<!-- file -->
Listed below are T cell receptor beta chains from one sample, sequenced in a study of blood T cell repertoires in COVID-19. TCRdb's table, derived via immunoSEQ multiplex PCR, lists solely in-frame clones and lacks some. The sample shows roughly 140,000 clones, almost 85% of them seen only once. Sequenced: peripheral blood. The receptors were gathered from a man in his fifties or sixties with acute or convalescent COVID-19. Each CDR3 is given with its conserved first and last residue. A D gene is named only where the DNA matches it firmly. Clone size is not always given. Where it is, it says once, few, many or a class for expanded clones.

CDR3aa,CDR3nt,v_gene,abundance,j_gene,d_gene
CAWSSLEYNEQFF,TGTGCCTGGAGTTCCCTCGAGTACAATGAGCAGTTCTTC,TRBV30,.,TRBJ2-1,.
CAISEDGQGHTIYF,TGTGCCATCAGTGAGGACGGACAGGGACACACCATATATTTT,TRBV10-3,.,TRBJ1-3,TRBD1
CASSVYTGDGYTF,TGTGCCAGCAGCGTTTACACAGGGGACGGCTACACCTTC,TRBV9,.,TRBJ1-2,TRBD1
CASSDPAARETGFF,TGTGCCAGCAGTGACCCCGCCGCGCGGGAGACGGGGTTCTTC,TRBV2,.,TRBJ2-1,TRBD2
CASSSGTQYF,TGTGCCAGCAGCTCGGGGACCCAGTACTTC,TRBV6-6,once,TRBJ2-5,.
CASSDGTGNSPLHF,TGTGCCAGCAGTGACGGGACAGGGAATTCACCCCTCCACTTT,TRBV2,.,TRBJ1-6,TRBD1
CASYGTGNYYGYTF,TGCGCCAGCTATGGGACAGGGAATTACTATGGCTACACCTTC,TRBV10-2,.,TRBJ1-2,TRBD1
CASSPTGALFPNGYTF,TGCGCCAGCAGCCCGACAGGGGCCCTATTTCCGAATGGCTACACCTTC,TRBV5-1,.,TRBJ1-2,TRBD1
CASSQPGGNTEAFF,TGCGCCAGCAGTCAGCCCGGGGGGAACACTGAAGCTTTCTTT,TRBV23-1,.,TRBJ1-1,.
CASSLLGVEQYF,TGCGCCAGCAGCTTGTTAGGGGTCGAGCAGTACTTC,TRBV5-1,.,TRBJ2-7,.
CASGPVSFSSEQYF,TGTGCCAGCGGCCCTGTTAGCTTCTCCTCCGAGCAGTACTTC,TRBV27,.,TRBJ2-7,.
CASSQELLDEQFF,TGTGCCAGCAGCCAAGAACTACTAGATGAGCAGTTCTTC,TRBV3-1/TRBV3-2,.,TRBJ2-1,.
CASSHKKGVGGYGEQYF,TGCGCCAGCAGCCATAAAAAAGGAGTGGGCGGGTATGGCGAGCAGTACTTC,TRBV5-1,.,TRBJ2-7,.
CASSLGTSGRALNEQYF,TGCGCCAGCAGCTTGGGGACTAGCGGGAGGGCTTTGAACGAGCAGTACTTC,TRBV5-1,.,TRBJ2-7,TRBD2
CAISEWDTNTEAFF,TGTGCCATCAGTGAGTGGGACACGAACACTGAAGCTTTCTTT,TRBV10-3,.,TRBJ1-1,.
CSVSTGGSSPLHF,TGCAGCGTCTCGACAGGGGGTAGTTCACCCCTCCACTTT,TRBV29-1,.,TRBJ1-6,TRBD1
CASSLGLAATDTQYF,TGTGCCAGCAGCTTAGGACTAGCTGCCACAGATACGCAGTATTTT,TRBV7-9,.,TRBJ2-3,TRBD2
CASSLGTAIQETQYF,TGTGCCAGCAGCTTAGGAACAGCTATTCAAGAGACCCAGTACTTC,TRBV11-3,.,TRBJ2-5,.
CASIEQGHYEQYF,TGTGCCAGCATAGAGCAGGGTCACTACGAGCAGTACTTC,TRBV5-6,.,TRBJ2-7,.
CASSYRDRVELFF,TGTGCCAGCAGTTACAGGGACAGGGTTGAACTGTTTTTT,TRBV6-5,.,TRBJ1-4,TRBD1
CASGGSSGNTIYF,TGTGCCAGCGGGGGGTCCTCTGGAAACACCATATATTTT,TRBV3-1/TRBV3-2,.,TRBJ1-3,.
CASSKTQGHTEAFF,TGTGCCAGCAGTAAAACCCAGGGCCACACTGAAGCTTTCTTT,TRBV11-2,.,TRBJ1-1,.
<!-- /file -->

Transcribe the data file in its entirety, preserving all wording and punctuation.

Listed below are T cell receptor beta chains from one sample, sequenced in a study of blood T cell repertoires in COVID-19. TCRdb's table, derived via immunoSEQ multiplex PCR, lists solely in-frame clones and lacks some. The sample shows roughly 140,000 clones, almost 85% of them seen only once. Sequenced: peripheral blood. The receptors were gathered from a man in his fifties or sixties with acute or convalescent COVID-19. Each CDR3 is given with its conserved first and last residue. A D gene is named only where the DNA matches it firmly. Clone size is not always given. Where it is, it says once, few, many or a class for expanded clones.

CDR3aa,CDR3nt,v_gene,abundance,j_gene,d_gene
CAWSSLEYNEQFF,TGTGCCTGGAGTTCCCTCGAGTACAATGAGCAGTTCTTC,TRBV30,.,TRBJ2-1,.
CAISEDGQGHTIYF,TGTGCCATCAGTGAGGACGGACAGGGACACACCATATATTTT,TRBV10-3,.,TRBJ1-3,TRBD1
CASSVYTGDGYTF,TGTGCCAGCAGCGTTTACACAGGGGACGGCTACACCTTC,TRBV9,.,TRBJ1-2,TRBD1
CASSDPAARETGFF,TGTGCCAGCAGTGACCCCGCCGCGCGGGAGACGGGGTTCTTC,TRBV2,.,TRBJ2-1,TRBD2
CASSSGTQYF,TGTGCCAGCAGCTCGGGGACCCAGTACTTC,TRBV6-6,once,TRBJ2-5,.
CASSDGTGNSPLHF,TGTGCCAGCAGTGACGGGACAGGGAATTCACCCCTCCACTTT,TRBV2,.,TRBJ1-6,TRBD1
CASYGTGNYYGYTF,TGCGCCAGCTATGGGACAGGGAATTACTATGGCTACACCTTC,TRBV10-2,.,TRBJ1-2,TRBD1
CASSPTGALFPNGYTF,TGCGCCAGCAGCCCGACAGGGGCCCTATTTCCGAATGGCTACACCTTC,TRBV5-1,.,TRBJ1-2,TRBD1
CASSQPGGNTEAFF,TGCGCCAGCAGTCAGCCCGGGGGGAACACTGAAGCTTTCTTT,TRBV23-1,.,TRBJ1-1,.
CASSLLGVEQYF,TGCGCCAGCAGCTTGTTAGGGGTCGAGCAGTACTTC,TRBV5-1,.,TRBJ2-7,.
CASGPVSFSSEQYF,TGTGCCAGCGGCCCTGTTAGCTTCTCCTCCGAGCAGTACTTC,TRBV27,.,TRBJ2-7,.
CASSQELLDEQFF,TGTGCCAGCAGCCAAGAACTACTAGATGAGCAGTTCTTC,TRBV3-1/TRBV3-2,.,TRBJ2-1,.
CASSHKKGVGGYGEQYF,TGCGCCAGCAGCCATAAAAAAGGAGTGGGCGGGTATGGCGAGCAGTACTTC,TRBV5-1,.,TRBJ2-7,.
CASSLGTSGRALNEQYF,TGCGCCAGCAGCTTGGGGACTAGCGGGAGGGCTTTGAACGAGCAGTACTTC,TRBV5-1,.,TRBJ2-7,TRBD2
CAISEWDTNTEAFF,TGTGCCATCAGTGAGTGGGACACGAACACTGAAGCTTTCTTT,TRBV10-3,.,TRBJ1-1,.
CSVSTGGSSPLHF,TGCAGCGTCTCGACAGGGGGTAGTTCACCCCTCCACTTT,TRBV29-1,.,TRBJ1-6,TRBD1
CASSLGLAATDTQYF,TGTGCCAGCAGCTTAGGACTAGCTGCCACAGATACGCAGTATTTT,TRBV7-9,.,TRBJ2-3,TRBD2
CASSLGTAIQETQYF,TGTGCCAGCAGCTTAGGAACAGCTATTCAAGAGACCCAGTACTTC,TRBV11-3,.,TRBJ2-5,.
CASIEQGHYEQYF,TGTGCCAGCATAGAGCAGGGTCACTACGAGCAGTACTTC,TRBV5-6,.,TRBJ2-7,.
CASSYRDRVELFF,TGTGCCAGCAGTTACAGGGACAGGGTTGAACTGTTTTTT,TRBV6-5,.,TRBJ1-4,TRBD1
CASGGSSGNTIYF,TGTGCCAGCGGGGGGTCCTCTGGAAACACCATATATTTT,TRBV3-1/TRBV3-2,.,TRBJ1-3,.
CASSKTQGHTEAFF,TGTGCCAGCAGTAAAACCCAGGGCCACACTGAAGCTTTCTTT,TRBV11-2,.,TRBJ1-1,.